A book giving perspective

Written in 1993, this book is still worth of reading today. Actually, it is more interesting to read today because some of the uncertainties in Russia back then had worked themselves out. The book was well structured and followed clear themes. The scenarios were plausible. I especially enjoyed the chapter on Russian transition from a market economy to a market one.

Russia's Future -- In Retrospect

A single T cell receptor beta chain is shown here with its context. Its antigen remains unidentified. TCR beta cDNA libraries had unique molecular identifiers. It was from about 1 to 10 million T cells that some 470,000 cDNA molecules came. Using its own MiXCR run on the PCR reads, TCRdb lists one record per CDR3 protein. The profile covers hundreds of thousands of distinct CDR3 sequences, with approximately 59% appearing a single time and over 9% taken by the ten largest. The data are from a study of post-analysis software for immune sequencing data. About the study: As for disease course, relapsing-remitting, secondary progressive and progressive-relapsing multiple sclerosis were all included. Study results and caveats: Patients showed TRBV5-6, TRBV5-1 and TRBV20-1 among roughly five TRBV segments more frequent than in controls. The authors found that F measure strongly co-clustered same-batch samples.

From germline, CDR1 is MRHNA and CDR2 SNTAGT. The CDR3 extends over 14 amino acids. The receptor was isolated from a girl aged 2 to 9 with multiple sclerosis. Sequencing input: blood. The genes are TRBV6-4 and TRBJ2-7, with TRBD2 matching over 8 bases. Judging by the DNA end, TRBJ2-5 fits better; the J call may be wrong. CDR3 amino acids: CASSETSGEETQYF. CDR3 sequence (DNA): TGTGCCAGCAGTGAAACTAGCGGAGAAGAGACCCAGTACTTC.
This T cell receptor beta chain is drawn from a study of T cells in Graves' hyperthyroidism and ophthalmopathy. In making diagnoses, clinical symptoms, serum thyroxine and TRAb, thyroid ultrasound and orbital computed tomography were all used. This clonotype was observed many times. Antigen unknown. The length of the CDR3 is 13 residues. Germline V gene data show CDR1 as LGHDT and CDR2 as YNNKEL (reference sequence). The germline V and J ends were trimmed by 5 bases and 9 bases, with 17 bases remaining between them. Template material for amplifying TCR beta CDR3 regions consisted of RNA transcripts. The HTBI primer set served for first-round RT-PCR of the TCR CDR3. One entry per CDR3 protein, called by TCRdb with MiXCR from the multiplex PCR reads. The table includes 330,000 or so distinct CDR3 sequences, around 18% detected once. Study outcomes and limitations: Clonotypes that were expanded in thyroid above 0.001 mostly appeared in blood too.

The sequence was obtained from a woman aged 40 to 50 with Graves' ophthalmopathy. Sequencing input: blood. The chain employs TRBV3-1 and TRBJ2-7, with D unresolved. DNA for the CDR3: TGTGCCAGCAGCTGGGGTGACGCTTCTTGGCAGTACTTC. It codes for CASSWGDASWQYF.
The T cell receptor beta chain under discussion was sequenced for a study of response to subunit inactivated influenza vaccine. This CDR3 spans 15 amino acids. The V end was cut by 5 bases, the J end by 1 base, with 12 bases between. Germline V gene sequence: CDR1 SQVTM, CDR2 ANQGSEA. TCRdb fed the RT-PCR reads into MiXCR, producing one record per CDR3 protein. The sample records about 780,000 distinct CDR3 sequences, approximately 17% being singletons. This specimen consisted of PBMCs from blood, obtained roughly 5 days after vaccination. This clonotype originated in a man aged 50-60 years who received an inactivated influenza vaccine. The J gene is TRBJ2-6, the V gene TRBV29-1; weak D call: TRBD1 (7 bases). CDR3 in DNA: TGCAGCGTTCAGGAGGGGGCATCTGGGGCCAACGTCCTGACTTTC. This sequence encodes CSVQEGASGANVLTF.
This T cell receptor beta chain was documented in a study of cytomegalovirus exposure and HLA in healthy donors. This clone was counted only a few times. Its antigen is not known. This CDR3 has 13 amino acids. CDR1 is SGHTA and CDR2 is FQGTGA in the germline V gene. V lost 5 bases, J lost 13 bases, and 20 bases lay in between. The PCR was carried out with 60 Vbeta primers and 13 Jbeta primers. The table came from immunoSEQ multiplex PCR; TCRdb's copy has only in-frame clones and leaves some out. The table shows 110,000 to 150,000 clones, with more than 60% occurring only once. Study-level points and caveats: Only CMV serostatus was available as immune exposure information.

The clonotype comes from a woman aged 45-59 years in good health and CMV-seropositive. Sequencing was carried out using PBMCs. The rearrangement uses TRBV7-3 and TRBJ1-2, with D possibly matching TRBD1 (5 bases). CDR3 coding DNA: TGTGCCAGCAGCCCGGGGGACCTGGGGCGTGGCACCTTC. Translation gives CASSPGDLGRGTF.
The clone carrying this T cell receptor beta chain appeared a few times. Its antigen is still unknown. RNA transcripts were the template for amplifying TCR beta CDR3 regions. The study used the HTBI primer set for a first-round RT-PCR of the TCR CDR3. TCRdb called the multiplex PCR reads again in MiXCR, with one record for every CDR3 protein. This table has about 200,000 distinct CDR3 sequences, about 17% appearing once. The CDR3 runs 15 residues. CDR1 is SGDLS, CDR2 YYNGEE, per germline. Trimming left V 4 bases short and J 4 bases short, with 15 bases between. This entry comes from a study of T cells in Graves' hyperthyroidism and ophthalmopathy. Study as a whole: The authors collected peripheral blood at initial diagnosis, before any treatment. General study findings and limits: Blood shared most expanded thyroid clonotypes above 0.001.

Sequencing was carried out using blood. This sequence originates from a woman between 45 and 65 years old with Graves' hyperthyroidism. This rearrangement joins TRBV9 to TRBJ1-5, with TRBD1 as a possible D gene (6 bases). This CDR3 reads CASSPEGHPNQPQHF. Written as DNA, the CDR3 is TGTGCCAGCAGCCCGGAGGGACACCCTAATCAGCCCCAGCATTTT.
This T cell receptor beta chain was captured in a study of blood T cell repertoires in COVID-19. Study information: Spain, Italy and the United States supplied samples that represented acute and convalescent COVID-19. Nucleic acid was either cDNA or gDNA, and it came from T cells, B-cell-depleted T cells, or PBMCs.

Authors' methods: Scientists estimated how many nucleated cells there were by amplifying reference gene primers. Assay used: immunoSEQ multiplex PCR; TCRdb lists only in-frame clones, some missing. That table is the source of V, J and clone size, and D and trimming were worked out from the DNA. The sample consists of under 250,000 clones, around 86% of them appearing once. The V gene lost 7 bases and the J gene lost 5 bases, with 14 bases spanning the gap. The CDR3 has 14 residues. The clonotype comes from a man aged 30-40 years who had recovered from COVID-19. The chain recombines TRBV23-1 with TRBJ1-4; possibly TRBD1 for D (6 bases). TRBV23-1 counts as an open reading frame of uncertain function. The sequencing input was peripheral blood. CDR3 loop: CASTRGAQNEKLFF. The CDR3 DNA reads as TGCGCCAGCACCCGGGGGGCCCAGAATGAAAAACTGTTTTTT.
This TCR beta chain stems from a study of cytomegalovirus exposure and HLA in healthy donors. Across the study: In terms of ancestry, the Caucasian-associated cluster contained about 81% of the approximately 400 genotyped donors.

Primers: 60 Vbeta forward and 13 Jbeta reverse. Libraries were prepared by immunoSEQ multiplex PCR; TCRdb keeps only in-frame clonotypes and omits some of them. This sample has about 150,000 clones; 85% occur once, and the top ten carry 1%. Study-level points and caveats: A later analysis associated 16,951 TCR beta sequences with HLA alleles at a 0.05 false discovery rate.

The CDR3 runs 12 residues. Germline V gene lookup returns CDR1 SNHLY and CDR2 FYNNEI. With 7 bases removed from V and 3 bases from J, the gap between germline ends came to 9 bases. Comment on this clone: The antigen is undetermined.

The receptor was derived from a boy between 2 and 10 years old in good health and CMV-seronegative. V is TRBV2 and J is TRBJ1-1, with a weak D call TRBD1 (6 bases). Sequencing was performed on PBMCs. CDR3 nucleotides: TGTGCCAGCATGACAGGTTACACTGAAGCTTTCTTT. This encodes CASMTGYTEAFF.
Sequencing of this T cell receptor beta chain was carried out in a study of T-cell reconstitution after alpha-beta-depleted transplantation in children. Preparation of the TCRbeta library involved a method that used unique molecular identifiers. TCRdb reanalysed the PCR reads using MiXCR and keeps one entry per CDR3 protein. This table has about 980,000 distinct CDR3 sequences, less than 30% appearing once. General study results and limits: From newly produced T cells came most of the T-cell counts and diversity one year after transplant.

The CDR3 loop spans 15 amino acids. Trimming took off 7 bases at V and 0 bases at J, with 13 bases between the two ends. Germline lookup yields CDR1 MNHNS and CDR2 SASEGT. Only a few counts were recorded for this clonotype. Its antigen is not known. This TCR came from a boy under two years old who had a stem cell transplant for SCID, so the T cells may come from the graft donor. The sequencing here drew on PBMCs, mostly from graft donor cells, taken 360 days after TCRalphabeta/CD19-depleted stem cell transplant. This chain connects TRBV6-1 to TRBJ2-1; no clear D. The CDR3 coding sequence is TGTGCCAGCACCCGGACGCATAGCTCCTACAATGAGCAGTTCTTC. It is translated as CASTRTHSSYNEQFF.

Yergin and Gustafson present a series of three conceivable roads of reform along which Russia may travel between 1994 and 2010. The first scenario, "Muddling Down," which precedes all other roads in their model, is described as "the scenario that extends the present" (pg. 140). It is characterized by a weak central government and a lack of legal infrastructure. The three roads from this point are "Two-Headed Eagle" (the return of a strong state composed of both new and old elites), "Time of Troubles" (chaos and unprecedented decentralization inevitably leading to restrictive nationalism with overtones), and "Chudo" (the economic miracle, compared with both Germany during the 1950's and with Alice in Wonderland). Regardless of the path taken, the authors believe that the outcome will be the same: by 2010 "a capitalist Russia seems almost certain" (pg. 300).As I write this review, Russia is now six years further along its path than it was when the authors penned their book. Naturally, the material in this book is dated. The authors could have done a better job in making this book more accessible to a future audience -- especially that of a future in which none of these scenarios seem to be taking shape as expected. I would not rule out the possibility that some of the events discussed could still come to pass, but not within the timeframe proposed. For example, in one scenario, Yeltsin steps down in 1996 due to poor health. Looking back, he remained in power for another four years after that, despite heart surgery and repeated ailments. Could that particular scenario still be valid in the future? That depends on many other factors, of course.In their discussions on Russia's policy towards non-Russians (at home and in the Near Abroad), the authors overplayed the potential for problems with Ukrainians and underplayed the potential for problems with Chechens and other non-Russians to the south. The first Russo-Chechen conflict broke out at about the same time that this book was updated and revised. Yet even before that, one could have foreseen the potential for conflict in the Caucasus. The Summer 1993 issue of Foreign Affairs featured an article by Samuel Huntington entitled, "The Clash of Civilizations?" Huntington's influential article proposed that armed conflicts tend to occur along fault lines between civilizations. A prime example of such a fault line is Yugoslavia, where Islamic, Western, and Slavic civilizations come together at one point. By this rationale, the Caucasus and Central Asia are also fault lines. Ukraine, however, is not a fault line. Despite Ukrainians' dislike of decades of rule by Moscow, Ukrainians and Russians have too much in common for a serious rift to occur. After all, America overcame its antipathy towards its former ruler to become England's greatest ally. Overall, I would recommend this book with a cautionary note to the reader that the book is not as useful n